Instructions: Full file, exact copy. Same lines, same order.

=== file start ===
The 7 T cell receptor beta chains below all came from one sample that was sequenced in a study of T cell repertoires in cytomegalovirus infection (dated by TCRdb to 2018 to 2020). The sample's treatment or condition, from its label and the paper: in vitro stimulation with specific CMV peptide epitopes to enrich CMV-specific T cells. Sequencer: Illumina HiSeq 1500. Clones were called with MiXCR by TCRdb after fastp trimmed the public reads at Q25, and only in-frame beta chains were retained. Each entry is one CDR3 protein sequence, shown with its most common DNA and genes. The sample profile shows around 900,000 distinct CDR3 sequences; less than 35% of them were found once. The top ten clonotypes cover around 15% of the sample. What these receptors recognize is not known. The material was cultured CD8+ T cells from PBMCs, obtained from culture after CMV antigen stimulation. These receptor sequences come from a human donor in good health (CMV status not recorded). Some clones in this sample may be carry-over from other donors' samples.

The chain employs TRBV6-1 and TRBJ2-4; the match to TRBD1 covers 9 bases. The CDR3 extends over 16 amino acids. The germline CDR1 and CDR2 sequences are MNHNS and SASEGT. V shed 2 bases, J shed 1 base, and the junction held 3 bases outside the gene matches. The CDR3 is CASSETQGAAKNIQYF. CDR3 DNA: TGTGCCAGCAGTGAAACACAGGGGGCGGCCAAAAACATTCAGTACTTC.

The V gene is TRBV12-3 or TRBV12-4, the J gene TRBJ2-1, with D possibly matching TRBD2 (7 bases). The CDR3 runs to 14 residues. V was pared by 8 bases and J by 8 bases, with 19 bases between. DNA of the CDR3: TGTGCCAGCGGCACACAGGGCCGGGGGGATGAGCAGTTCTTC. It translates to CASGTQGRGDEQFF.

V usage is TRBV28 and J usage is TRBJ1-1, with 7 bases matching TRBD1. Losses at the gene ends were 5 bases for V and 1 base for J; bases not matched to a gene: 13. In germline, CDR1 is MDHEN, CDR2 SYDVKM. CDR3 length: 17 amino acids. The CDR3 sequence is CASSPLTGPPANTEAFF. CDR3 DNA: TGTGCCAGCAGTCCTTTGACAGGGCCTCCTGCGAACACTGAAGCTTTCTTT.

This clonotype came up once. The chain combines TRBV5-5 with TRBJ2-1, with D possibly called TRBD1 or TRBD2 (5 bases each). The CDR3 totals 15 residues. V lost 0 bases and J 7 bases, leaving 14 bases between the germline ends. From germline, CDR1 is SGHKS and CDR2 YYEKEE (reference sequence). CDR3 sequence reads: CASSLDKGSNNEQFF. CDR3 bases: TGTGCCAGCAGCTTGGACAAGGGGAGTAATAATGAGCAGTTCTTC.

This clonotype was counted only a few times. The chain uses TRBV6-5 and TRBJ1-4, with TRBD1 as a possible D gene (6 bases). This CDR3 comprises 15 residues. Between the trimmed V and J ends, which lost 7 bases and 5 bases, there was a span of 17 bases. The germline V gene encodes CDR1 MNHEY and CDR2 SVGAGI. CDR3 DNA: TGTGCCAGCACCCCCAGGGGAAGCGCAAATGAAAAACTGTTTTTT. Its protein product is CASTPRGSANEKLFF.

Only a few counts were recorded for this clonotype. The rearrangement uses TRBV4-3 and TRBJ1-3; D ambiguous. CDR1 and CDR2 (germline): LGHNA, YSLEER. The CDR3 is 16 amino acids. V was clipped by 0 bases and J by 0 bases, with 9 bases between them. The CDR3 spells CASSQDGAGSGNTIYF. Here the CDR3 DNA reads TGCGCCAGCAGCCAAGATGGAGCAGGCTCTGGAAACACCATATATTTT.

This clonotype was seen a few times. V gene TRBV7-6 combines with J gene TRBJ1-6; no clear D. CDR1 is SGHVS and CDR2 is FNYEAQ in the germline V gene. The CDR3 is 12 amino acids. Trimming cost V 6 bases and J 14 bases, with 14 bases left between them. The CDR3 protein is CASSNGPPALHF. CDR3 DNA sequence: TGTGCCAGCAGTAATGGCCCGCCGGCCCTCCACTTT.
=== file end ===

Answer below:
The 7 T cell receptor beta chains below all came from one sample that was sequenced in a study of T cell repertoires in cytomegalovirus infection (dated by TCRdb to 2018 to 2020). The sample's treatment or condition, from its label and the paper: in vitro stimulation with specific CMV peptide epitopes to enrich CMV-specific T cells. Sequencer: Illumina HiSeq 1500. Clones were called with MiXCR by TCRdb after fastp trimmed the public reads at Q25, and only in-frame beta chains were retained. Each entry is one CDR3 protein sequence, shown with its most common DNA and genes. The sample profile shows around 900,000 distinct CDR3 sequences; less than 35% of them were found once. The top ten clonotypes cover around 15% of the sample. What these receptors recognize is not known. The material was cultured CD8+ T cells from PBMCs, obtained from culture after CMV antigen stimulation. These receptor sequences come from a human donor in good health (CMV status not recorded). Some clones in this sample may be carry-over from other donors' samples.

The chain employs TRBV6-1 and TRBJ2-4; the match to TRBD1 covers 9 bases. The CDR3 extends over 16 amino acids. The germline CDR1 and CDR2 sequences are MNHNS and SASEGT. V shed 2 bases, J shed 1 base, and the junction held 3 bases outside the gene matches. The CDR3 is CASSETQGAAKNIQYF. CDR3 DNA: TGTGCCAGCAGTGAAACACAGGGGGCGGCCAAAAACATTCAGTACTTC.

The V gene is TRBV12-3 or TRBV12-4, the J gene TRBJ2-1, with D possibly matching TRBD2 (7 bases). The CDR3 runs to 14 residues. V was pared by 8 bases and J by 8 bases, with 19 bases between. DNA of the CDR3: TGTGCCAGCGGCACACAGGGCCGGGGGGATGAGCAGTTCTTC. It translates to CASGTQGRGDEQFF.

V usage is TRBV28 and J usage is TRBJ1-1, with 7 bases matching TRBD1. Losses at the gene ends were 5 bases for V and 1 base for J; bases not matched to a gene: 13. In germline, CDR1 is MDHEN, CDR2 SYDVKM. CDR3 length: 17 amino acids. The CDR3 sequence is CASSPLTGPPANTEAFF. CDR3 DNA: TGTGCCAGCAGTCCTTTGACAGGGCCTCCTGCGAACACTGAAGCTTTCTTT.

This clonotype came up once. The chain combines TRBV5-5 with TRBJ2-1, with D possibly called TRBD1 or TRBD2 (5 bases each). The CDR3 totals 15 residues. V lost 0 bases and J 7 bases, leaving 14 bases between the germline ends. From germline, CDR1 is SGHKS and CDR2 YYEKEE (reference sequence). CDR3 sequence reads: CASSLDKGSNNEQFF. CDR3 bases: TGTGCCAGCAGCTTGGACAAGGGGAGTAATAATGAGCAGTTCTTC.

This clonotype was counted only a few times. The chain uses TRBV6-5 and TRBJ1-4, with TRBD1 as a possible D gene (6 bases). This CDR3 comprises 15 residues. Between the trimmed V and J ends, which lost 7 bases and 5 bases, there was a span of 17 bases. The germline V gene encodes CDR1 MNHEY and CDR2 SVGAGI. CDR3 DNA: TGTGCCAGCACCCCCAGGGGAAGCGCAAATGAAAAACTGTTTTTT. Its protein product is CASTPRGSANEKLFF.

Only a few counts were recorded for this clonotype. The rearrangement uses TRBV4-3 and TRBJ1-3; D ambiguous. CDR1 and CDR2 (germline): LGHNA, YSLEER. The CDR3 is 16 amino acids. V was clipped by 0 bases and J by 0 bases, with 9 bases between them. The CDR3 spells CASSQDGAGSGNTIYF. Here the CDR3 DNA reads TGCGCCAGCAGCCAAGATGGAGCAGGCTCTGGAAACACCATATATTTT.

This clonotype was seen a few times. V gene TRBV7-6 combines with J gene TRBJ1-6; no clear D. CDR1 is SGHVS and CDR2 is FNYEAQ in the germline V gene. The CDR3 is 12 amino acids. Trimming cost V 6 bases and J 14 bases, with 14 bases left between them. The CDR3 protein is CASSNGPPALHF. CDR3 DNA sequence: TGTGCCAGCAGTAATGGCCCGCCGGCCCTCCACTTT.